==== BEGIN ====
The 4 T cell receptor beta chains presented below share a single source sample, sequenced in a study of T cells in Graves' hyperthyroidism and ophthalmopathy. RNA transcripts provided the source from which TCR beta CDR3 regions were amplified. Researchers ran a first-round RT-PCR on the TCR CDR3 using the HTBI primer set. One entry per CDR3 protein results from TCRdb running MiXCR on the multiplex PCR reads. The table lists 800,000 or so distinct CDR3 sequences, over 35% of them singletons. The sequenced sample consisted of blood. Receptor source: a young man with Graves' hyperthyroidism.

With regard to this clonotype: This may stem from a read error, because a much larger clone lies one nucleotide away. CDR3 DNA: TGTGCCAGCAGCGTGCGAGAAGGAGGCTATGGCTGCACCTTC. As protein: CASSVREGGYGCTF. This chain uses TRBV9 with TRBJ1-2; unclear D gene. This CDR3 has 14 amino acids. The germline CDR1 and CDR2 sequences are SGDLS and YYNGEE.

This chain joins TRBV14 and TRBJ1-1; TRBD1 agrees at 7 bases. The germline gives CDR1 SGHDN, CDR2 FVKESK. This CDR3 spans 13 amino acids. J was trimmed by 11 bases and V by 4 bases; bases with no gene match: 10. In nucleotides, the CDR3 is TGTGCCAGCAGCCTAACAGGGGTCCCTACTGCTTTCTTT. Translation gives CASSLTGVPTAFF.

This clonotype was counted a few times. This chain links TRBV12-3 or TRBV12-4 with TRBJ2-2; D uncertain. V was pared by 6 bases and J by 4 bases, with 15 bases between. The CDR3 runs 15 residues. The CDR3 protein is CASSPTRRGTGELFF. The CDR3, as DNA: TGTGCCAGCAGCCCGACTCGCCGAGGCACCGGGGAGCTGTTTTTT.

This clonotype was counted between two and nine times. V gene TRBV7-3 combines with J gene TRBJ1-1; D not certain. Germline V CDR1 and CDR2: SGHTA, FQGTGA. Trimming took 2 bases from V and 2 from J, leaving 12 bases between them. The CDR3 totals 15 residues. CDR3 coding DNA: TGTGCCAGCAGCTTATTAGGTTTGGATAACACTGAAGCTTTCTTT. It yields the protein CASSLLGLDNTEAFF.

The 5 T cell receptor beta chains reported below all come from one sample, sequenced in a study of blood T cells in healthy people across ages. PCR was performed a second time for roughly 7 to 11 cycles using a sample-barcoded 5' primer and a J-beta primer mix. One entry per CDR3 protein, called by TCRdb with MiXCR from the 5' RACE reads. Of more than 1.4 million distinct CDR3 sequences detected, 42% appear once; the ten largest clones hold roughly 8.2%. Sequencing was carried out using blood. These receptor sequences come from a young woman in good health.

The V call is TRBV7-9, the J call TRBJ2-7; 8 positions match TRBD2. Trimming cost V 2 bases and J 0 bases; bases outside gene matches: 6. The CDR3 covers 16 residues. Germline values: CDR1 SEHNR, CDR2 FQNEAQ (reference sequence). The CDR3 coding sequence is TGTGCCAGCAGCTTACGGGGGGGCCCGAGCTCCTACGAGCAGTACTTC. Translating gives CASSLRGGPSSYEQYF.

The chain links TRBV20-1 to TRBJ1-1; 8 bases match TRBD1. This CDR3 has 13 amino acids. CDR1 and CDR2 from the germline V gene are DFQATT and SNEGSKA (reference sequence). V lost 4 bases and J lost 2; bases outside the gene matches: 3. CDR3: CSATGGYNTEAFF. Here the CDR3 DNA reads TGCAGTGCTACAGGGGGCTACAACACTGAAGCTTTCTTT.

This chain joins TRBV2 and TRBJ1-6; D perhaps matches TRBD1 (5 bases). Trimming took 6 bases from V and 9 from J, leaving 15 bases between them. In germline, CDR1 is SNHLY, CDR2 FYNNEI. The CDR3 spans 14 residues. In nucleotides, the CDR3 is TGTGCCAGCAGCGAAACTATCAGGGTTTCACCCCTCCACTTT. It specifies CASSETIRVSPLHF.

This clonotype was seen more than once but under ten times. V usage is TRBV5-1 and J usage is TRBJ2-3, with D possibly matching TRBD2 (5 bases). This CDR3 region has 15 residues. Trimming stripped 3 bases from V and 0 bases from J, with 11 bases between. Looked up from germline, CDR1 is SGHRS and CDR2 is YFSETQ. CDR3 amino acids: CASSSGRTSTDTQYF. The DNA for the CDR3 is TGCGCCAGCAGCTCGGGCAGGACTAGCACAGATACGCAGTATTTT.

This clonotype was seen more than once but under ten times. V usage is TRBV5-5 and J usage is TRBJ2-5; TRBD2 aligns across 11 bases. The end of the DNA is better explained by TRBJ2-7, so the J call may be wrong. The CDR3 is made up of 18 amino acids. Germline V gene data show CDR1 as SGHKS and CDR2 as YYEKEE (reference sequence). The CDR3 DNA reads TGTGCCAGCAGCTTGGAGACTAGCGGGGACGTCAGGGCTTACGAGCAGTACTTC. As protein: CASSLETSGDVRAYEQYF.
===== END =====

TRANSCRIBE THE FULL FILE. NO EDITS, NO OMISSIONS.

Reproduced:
The 4 T cell receptor beta chains presented below share a single source sample, sequenced in a study of T cells in Graves' hyperthyroidism and ophthalmopathy. RNA transcripts provided the source from which TCR beta CDR3 regions were amplified. Researchers ran a first-round RT-PCR on the TCR CDR3 using the HTBI primer set. One entry per CDR3 protein results from TCRdb running MiXCR on the multiplex PCR reads. The table lists 800,000 or so distinct CDR3 sequences, over 35% of them singletons. The sequenced sample consisted of blood. Receptor source: a young man with Graves' hyperthyroidism.

With regard to this clonotype: This may stem from a read error, because a much larger clone lies one nucleotide away. CDR3 DNA: TGTGCCAGCAGCGTGCGAGAAGGAGGCTATGGCTGCACCTTC. As protein: CASSVREGGYGCTF. This chain uses TRBV9 with TRBJ1-2; unclear D gene. This CDR3 has 14 amino acids. The germline CDR1 and CDR2 sequences are SGDLS and YYNGEE.

This chain joins TRBV14 and TRBJ1-1; TRBD1 agrees at 7 bases. The germline gives CDR1 SGHDN, CDR2 FVKESK. This CDR3 spans 13 amino acids. J was trimmed by 11 bases and V by 4 bases; bases with no gene match: 10. In nucleotides, the CDR3 is TGTGCCAGCAGCCTAACAGGGGTCCCTACTGCTTTCTTT. Translation gives CASSLTGVPTAFF.

This clonotype was counted a few times. This chain links TRBV12-3 or TRBV12-4 with TRBJ2-2; D uncertain. V was pared by 6 bases and J by 4 bases, with 15 bases between. The CDR3 runs 15 residues. The CDR3 protein is CASSPTRRGTGELFF. The CDR3, as DNA: TGTGCCAGCAGCCCGACTCGCCGAGGCACCGGGGAGCTGTTTTTT.

This clonotype was counted between two and nine times. V gene TRBV7-3 combines with J gene TRBJ1-1; D not certain. Germline V CDR1 and CDR2: SGHTA, FQGTGA. Trimming took 2 bases from V and 2 from J, leaving 12 bases between them. The CDR3 totals 15 residues. CDR3 coding DNA: TGTGCCAGCAGCTTATTAGGTTTGGATAACACTGAAGCTTTCTTT. It yields the protein CASSLLGLDNTEAFF.

The 5 T cell receptor beta chains reported below all come from one sample, sequenced in a study of blood T cells in healthy people across ages. PCR was performed a second time for roughly 7 to 11 cycles using a sample-barcoded 5' primer and a J-beta primer mix. One entry per CDR3 protein, called by TCRdb with MiXCR from the 5' RACE reads. Of more than 1.4 million distinct CDR3 sequences detected, 42% appear once; the ten largest clones hold roughly 8.2%. Sequencing was carried out using blood. These receptor sequences come from a young woman in good health.

The V call is TRBV7-9, the J call TRBJ2-7; 8 positions match TRBD2. Trimming cost V 2 bases and J 0 bases; bases outside gene matches: 6. The CDR3 covers 16 residues. Germline values: CDR1 SEHNR, CDR2 FQNEAQ (reference sequence). The CDR3 coding sequence is TGTGCCAGCAGCTTACGGGGGGGCCCGAGCTCCTACGAGCAGTACTTC. Translating gives CASSLRGGPSSYEQYF.

The chain links TRBV20-1 to TRBJ1-1; 8 bases match TRBD1. This CDR3 has 13 amino acids. CDR1 and CDR2 from the germline V gene are DFQATT and SNEGSKA (reference sequence). V lost 4 bases and J lost 2; bases outside the gene matches: 3. CDR3: CSATGGYNTEAFF. Here the CDR3 DNA reads TGCAGTGCTACAGGGGGCTACAACACTGAAGCTTTCTTT.

This chain joins TRBV2 and TRBJ1-6; D perhaps matches TRBD1 (5 bases). Trimming took 6 bases from V and 9 from J, leaving 15 bases between them. In germline, CDR1 is SNHLY, CDR2 FYNNEI. The CDR3 spans 14 residues. In nucleotides, the CDR3 is TGTGCCAGCAGCGAAACTATCAGGGTTTCACCCCTCCACTTT. It specifies CASSETIRVSPLHF.

This clonotype was seen more than once but under ten times. V usage is TRBV5-1 and J usage is TRBJ2-3, with D possibly matching TRBD2 (5 bases). This CDR3 region has 15 residues. Trimming stripped 3 bases from V and 0 bases from J, with 11 bases between. Looked up from germline, CDR1 is SGHRS and CDR2 is YFSETQ. CDR3 amino acids: CASSSGRTSTDTQYF. The DNA for the CDR3 is TGCGCCAGCAGCTCGGGCAGGACTAGCACAGATACGCAGTATTTT.

This clonotype was seen more than once but under ten times. V usage is TRBV5-5 and J usage is TRBJ2-5; TRBD2 aligns across 11 bases. The end of the DNA is better explained by TRBJ2-7, so the J call may be wrong. The CDR3 is made up of 18 amino acids. Germline V gene data show CDR1 as SGHKS and CDR2 as YYEKEE (reference sequence). The CDR3 DNA reads TGTGCCAGCAGCTTGGAGACTAGCGGGGACGTCAGGGCTTACGAGCAGTACTTC. As protein: CASSLETSGDVRAYEQYF.